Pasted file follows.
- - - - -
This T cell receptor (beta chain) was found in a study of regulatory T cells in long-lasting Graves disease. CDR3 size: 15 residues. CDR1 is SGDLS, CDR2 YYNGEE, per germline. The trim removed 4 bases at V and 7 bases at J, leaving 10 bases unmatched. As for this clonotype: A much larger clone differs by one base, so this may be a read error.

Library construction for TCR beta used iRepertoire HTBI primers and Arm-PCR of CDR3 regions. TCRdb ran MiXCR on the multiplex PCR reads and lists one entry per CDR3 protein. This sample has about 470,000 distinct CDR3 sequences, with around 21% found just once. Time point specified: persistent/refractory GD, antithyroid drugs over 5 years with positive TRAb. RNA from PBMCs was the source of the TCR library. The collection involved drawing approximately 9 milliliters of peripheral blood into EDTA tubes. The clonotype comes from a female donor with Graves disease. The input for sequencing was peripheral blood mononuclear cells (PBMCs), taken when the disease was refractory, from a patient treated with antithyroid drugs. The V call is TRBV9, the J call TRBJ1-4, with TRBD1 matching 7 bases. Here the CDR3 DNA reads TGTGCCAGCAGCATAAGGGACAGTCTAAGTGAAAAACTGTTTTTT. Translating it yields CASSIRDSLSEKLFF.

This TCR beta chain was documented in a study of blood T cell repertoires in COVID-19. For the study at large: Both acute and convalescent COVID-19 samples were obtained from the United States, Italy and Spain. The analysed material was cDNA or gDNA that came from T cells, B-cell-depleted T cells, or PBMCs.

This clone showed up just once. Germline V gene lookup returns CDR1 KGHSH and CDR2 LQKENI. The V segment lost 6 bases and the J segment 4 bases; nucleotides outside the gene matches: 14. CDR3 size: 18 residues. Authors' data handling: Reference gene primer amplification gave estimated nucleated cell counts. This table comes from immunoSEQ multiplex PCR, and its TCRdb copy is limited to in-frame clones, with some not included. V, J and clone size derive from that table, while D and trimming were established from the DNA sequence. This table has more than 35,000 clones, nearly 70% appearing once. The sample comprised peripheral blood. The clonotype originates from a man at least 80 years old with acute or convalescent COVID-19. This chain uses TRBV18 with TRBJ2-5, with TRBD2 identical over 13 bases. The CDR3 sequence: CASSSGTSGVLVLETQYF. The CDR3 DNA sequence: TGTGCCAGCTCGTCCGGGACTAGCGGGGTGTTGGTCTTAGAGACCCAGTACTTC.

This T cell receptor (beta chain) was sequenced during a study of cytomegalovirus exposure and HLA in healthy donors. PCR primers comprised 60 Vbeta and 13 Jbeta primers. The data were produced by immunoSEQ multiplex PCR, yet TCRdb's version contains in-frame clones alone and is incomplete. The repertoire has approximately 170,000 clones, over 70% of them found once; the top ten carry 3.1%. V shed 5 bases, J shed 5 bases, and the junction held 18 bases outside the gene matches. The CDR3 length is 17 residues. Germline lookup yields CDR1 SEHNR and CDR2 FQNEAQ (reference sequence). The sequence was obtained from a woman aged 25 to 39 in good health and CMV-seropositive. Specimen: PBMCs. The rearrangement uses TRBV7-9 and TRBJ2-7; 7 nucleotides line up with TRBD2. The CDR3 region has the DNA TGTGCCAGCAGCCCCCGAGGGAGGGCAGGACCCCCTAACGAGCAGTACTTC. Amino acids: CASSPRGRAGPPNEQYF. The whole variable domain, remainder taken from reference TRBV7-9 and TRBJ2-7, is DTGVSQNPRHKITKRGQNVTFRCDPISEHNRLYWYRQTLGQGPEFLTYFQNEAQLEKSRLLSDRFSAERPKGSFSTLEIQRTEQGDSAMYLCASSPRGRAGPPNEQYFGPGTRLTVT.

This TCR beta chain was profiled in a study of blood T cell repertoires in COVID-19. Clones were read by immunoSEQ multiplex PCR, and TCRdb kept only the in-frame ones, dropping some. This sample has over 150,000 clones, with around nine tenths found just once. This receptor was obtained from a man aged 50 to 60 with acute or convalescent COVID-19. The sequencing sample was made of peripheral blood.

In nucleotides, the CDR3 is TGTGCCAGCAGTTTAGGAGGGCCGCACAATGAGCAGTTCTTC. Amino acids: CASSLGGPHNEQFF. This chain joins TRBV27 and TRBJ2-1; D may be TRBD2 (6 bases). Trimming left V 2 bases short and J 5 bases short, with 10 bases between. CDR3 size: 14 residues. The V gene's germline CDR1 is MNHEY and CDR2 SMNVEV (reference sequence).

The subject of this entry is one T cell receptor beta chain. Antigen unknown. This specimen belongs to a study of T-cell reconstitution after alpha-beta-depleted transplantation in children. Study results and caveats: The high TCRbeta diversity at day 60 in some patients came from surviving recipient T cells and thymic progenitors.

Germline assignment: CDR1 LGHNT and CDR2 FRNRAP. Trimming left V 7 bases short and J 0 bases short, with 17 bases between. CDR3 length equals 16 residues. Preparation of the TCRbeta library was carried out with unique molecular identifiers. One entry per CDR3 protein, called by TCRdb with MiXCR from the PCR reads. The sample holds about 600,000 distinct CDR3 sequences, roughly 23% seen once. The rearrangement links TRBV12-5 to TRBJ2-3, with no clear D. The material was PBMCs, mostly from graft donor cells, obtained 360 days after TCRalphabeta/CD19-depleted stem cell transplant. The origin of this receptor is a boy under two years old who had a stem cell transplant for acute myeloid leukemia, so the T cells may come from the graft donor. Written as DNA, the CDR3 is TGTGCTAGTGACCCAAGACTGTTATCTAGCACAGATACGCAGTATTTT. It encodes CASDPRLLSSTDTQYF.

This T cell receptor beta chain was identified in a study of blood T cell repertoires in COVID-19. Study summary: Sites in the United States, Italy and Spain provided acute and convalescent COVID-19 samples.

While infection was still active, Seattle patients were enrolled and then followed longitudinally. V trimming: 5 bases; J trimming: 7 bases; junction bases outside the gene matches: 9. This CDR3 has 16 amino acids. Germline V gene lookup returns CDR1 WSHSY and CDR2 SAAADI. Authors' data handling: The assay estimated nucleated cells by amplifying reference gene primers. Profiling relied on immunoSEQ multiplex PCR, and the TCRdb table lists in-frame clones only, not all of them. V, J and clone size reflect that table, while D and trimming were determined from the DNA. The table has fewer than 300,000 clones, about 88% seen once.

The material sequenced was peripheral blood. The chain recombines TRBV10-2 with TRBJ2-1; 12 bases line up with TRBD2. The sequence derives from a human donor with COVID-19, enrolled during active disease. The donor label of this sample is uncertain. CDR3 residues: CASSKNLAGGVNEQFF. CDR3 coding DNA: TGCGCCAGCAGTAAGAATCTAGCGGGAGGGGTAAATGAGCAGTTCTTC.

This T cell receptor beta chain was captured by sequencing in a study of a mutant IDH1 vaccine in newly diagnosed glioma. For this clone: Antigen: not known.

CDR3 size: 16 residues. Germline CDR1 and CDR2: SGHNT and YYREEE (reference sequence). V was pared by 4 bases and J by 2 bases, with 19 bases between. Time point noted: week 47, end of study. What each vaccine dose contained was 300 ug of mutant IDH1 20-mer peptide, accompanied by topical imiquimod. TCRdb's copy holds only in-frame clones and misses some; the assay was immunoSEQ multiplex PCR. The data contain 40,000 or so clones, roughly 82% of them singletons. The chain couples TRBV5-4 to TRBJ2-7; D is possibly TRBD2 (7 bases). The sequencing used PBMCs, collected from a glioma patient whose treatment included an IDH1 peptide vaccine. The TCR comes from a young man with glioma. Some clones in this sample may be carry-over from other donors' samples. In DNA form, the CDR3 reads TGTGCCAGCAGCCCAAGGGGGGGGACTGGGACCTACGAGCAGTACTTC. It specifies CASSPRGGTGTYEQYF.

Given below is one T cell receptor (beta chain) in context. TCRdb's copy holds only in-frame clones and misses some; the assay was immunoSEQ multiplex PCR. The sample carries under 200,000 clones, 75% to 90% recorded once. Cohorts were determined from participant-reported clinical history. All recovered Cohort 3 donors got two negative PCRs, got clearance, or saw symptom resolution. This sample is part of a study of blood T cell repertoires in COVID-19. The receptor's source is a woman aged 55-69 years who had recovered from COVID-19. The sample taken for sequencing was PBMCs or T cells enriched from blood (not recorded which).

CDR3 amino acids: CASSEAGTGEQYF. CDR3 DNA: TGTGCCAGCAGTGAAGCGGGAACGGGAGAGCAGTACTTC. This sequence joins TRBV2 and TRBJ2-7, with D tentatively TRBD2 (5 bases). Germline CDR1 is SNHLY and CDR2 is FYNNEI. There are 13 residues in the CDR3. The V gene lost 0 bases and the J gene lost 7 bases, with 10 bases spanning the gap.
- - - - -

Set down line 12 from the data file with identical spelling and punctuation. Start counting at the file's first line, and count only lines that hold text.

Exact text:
The material sequenced was peripheral blood. The chain recombines TRBV10-2 with TRBJ2-1; 12 bases line up with TRBD2. The sequence derives from a human donor with COVID-19, enrolled during active disease. The donor label of this sample is uncertain. CDR3 residues: CASSKNLAGGVNEQFF. CDR3 coding DNA: TGCGCCAGCAGTAAGAATCTAGCGGGAGGGGTAAATGAGCAGTTCTTC.